New Product Spotlight – American Flyer Diesel Sounds Boxcars

25 08 2014

Are some of your American Flyer locomotives sounding a bit too quiet? Now you can add realistic diesel RailSounds to any American Flyer train simply by coupling up to one of the new RailSounds boxcars!

6-48870 Great Northern - Steam

6-48870 Great Northern – Steam

These boxcars feature the same great RailSounds you’ll find in our new diesels and steam locomotives. Simply couple the boxcar behind your locomotive and enjoy the same rich sounds you’ll get from our current releases in a train from any era. Diesel engine / steam chuff sounds are in sync with the speed of the train and the horn / whistle and bell is controllable by your conventional transformer.

6-48871 Erie - Steam

6-48871 Erie – Steam

Boxcars feature a holder for a 9 volt battery. Installing a battery will allow your sounds to continue even as you pass over switches, crossings or dirty track. A volume control knob is also included in the car so you can adjust the sound to your taste.

6-49064 New Haven - Diesel

6-49064 New Haven – Diesel

The diesel boxcars are available in New Haven and Union Pacific. Steam sounds cars come decorated for Erie and Great Northern. All feature metal frames, opening doors, and die-cast metal trucks with operating couplers and will negotiate an S-36 curve. Cars retail for $169.99. See your favorite American Flyer dealer to order yours today!

6-49065 Union Pacific - Diesel

6-49065 Union Pacific – Diesel





Freight Car Friday – Pullman Standard 86′ Boxcars

15 08 2014

We’ve covered auto parts boxcars on Freight Car Friday before, but with the new Pullman Standard 86′ cars coming later this year from Lionel, let’s take a closer look at their specific prototype.

Pullman Standard began production of its 86′ 6″ high cube boxcars in 1964 at its Bessemer, AL facility. They were not the first to release a car of this size, but with the efficiencies of the large boxcars proven and auto makers and railroads demanding cars to the new standard, Pullman Standard jumped on the idea.

Pullman Standard built 14 boxcars for the SLSF in 1967. 10 other railroads received similar cars at the time.

Pullman Standard built 14 boxcars for the SLSF in 1967. 10 other railroads received similar cars at the time.

Production of the large cars came in batches. Typically, one railroad would put in a large order. Additional orders from additional roads would then get tacked on to this production run, sometimes these orders could be even larger than the initial one. Doing this allowed Pullman Standard to save costs by ordering raw materials in larger quantity and reduced downtime in having to stage assembly lines for different products. It was not uncommon for five or more railroads to receive cars at the same time.

Conrail operated the largest fleet of autoparts boxcars with cars coming from its own predecessors and many purchased from other carriers. This is a former PRR car built by Pullman in 1966.

Conrail operated the largest fleet of auto parts boxcars with cars coming from its own predecessors and many purchased from other carriers. This X60G class is a former PRR car built by Pullman in 1966.

While there would be some small changes in the details of these cars over the length of their production, within the order blocks construction was very standard. So cars built at the same time for different railroads will share the same details. Interestingly, this often included the stenciling for data on the finished car. Comparing builders photos shows that once the stencils were cut, workers kept using them – even if it meant a different font or size from what the railroad normally specified.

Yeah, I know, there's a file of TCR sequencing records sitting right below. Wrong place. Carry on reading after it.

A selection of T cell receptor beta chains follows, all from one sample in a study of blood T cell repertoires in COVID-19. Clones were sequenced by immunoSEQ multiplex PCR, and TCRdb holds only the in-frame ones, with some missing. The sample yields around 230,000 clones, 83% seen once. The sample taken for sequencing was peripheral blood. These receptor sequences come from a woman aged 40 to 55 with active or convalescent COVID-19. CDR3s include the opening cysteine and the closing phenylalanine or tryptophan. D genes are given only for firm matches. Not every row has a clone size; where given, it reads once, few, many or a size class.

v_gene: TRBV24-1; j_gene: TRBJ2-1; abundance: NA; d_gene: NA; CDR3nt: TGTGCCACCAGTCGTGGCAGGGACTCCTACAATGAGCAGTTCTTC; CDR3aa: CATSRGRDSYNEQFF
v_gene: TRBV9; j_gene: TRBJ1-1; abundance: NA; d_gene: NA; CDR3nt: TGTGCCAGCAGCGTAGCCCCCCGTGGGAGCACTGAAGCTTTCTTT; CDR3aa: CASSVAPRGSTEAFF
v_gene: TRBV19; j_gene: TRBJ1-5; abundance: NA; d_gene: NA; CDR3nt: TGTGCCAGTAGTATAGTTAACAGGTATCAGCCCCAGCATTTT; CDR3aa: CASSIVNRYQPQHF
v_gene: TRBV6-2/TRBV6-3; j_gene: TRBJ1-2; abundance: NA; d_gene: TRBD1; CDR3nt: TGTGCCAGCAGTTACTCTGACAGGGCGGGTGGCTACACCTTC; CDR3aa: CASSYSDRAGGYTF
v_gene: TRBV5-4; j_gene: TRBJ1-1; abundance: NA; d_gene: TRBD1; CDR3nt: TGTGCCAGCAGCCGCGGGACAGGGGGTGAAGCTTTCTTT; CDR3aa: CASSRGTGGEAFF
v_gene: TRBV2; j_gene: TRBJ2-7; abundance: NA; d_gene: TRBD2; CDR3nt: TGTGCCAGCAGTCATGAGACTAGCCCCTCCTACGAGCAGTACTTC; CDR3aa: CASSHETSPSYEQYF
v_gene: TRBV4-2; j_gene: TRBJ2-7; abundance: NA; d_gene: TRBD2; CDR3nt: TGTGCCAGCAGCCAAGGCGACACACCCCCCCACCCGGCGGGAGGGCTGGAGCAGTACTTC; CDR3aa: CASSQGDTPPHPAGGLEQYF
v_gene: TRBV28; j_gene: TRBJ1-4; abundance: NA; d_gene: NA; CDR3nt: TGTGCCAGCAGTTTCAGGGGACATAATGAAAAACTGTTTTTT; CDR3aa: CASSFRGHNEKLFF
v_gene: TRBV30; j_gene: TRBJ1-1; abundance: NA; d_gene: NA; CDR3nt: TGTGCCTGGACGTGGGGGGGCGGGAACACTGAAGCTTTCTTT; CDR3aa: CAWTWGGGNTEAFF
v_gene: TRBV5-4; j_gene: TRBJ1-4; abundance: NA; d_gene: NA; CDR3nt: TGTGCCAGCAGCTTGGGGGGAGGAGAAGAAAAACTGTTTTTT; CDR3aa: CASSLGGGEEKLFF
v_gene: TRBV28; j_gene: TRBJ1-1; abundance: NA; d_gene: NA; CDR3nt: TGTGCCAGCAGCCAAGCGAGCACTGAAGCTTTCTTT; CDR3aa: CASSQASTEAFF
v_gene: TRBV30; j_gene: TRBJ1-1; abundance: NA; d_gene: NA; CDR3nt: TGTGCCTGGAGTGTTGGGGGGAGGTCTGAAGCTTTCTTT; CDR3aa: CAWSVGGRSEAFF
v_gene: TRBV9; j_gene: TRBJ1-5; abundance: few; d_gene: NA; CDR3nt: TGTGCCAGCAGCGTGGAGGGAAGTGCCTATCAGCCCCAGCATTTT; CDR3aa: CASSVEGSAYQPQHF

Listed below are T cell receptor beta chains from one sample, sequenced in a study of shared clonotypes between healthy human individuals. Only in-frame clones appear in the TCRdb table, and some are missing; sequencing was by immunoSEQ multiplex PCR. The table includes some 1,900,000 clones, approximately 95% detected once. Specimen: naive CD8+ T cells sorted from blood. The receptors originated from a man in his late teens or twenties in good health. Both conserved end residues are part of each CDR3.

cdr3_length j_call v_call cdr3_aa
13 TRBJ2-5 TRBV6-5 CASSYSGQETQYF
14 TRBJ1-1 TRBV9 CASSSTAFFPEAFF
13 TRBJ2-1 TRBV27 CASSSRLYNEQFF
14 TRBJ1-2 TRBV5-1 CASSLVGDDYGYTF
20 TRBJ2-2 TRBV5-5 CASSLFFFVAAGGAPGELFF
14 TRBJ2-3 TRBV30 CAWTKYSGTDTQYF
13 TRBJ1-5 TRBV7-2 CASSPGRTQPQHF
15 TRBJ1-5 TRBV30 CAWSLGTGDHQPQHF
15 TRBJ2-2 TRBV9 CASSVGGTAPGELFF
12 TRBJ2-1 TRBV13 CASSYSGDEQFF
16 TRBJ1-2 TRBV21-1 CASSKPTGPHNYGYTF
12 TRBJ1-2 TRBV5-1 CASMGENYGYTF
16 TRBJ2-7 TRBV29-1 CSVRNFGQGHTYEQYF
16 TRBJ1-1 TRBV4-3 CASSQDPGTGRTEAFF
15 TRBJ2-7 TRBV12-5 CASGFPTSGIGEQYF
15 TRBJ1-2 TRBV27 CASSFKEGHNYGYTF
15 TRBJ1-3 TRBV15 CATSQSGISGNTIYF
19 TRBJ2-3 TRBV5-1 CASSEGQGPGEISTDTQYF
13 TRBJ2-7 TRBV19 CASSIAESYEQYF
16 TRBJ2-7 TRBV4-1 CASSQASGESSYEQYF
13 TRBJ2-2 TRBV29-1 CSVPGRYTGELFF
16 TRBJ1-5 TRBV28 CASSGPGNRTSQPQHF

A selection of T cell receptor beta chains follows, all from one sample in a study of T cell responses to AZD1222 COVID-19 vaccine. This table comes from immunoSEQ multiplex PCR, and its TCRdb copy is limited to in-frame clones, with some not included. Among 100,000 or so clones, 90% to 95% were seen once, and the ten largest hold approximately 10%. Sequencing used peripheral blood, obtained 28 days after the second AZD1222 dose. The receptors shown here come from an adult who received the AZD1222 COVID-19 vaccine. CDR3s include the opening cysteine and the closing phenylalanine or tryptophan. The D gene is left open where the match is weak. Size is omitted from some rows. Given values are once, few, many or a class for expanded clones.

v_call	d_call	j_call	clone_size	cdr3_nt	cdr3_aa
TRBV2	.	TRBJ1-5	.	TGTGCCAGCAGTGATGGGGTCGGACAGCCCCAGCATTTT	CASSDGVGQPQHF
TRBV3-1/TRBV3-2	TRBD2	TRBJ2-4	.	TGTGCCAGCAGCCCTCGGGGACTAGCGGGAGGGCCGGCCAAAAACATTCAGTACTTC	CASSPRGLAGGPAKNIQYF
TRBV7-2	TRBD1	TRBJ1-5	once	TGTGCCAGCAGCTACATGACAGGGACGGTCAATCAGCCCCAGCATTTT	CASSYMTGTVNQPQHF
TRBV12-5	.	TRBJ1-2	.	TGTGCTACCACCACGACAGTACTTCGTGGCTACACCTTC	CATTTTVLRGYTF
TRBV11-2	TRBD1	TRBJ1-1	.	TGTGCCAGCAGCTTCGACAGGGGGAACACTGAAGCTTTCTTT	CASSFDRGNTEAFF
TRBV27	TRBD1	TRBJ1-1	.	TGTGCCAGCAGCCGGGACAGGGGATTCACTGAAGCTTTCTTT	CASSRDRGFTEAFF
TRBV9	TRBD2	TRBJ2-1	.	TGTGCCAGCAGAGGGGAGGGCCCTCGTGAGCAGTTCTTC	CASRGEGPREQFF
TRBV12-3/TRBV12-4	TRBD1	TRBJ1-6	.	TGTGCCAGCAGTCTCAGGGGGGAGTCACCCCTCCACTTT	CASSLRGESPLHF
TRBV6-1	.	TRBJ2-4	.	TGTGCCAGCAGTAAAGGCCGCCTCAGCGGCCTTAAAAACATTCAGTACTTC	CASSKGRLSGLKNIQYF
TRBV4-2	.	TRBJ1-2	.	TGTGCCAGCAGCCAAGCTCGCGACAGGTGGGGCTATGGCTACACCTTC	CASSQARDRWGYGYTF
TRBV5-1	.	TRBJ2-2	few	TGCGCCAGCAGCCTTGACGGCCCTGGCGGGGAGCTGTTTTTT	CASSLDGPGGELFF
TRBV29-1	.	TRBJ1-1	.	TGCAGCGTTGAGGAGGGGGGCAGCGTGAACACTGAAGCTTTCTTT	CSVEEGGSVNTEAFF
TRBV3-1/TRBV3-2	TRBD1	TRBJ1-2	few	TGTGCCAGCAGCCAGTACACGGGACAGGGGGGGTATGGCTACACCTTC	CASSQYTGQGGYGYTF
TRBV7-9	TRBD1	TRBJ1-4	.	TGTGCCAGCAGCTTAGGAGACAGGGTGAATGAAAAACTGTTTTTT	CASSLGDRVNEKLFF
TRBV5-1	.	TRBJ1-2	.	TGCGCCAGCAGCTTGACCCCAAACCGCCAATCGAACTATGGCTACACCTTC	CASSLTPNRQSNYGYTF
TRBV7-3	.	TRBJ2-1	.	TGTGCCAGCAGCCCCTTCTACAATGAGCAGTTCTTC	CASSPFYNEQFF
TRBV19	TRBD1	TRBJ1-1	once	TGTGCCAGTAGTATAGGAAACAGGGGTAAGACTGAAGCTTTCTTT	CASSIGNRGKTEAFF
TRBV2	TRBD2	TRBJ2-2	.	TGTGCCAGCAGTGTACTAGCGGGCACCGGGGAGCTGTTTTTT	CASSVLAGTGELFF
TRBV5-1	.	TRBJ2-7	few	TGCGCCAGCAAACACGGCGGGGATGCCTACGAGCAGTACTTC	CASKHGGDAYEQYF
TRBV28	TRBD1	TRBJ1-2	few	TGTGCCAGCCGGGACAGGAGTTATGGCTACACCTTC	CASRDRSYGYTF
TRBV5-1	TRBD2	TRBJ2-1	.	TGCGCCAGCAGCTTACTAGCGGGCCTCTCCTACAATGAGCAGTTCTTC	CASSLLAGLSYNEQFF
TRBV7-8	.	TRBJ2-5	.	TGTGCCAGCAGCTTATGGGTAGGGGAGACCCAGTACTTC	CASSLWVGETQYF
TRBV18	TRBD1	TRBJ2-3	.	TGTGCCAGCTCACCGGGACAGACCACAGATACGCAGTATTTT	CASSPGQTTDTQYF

Many of the cars chosen by Lionel for the first run came from the same production run. Our Frisco cars for example carry the Pennsylvania’s “X-60G” class and the “CUSHIONED CAR” graphics are clearly made from the stenciling used on the PRR cars. The Frisco cars were part of order 9275H, the PRR ordered 10 identical cars on order 9275B. Our Santa Fe and Milwaukee Road cars were also part of this big 1967 order.

The Milwaukee Road ordered 5 cars at the same time as the Frisco car seen above. This too was an "X60G."

The Milwaukee Road ordered 5 cars at the same time as the Frisco car seen above. This too was an “X60G.”

The first order of the cars went to the Pennsylvania, with 152 being assembled in November – December 1964. Add on orders quickly followed for the New York Central and N&W into January. These were all 4-door cars like the Lionel models. As soon as these orders were filled, production shifted to 8-door cars in January, 1965, with the PRR again showing the lead order (50 cars). Add on orders for identical cars came from the B&O, Milwaukee Road, Rock Island, Missouri Pacific, Texas and Pacific, New York Central, Rio Grande, Union Pacific and Southern. Look for Lionel models of these 8-door versions in the future! In total, Pullman put out 476 cars by the end February of 1965.

The Grand Trunk served many auto plants. In addition to cars purchased new, the GT also acquired cars from DT&I.

The Grand Trunk served many auto plants. In addition to cars purchased new, the GT also acquired cars from DT&I. The Lionel models represent prototypes built for DT&I in 1966.

By the time production ended in 1969, the Bessemer plant had turned out 2,689 total boxcars. 2,125 of these were the four-door model with just 564 of the eight-door cars built. The 8-door cars were preferred by General Motors for their Chevrolet and Oldsmobile lines. Ford and Chrysler both specified 4-door cars for their pools and the 4-door cars could be found at some GM plants as well.

The late 1960s were colorful years on American railroads and these boxcars fit right in with that craze. As these cars operated in regular pools between specific plants, it was not uncommon to see cars from several different railroads mixed together in the same train. And as the familiar names on the sides of the cars disappeared into mergers, new bold paint schemes came forward to take their place. The sales of these cars between companies have led to some interesting pedigrees – cars built for the New York Central now work for Union Pacific, while Norfolk Southern and CSX both roster cars originally from the Santa Fe.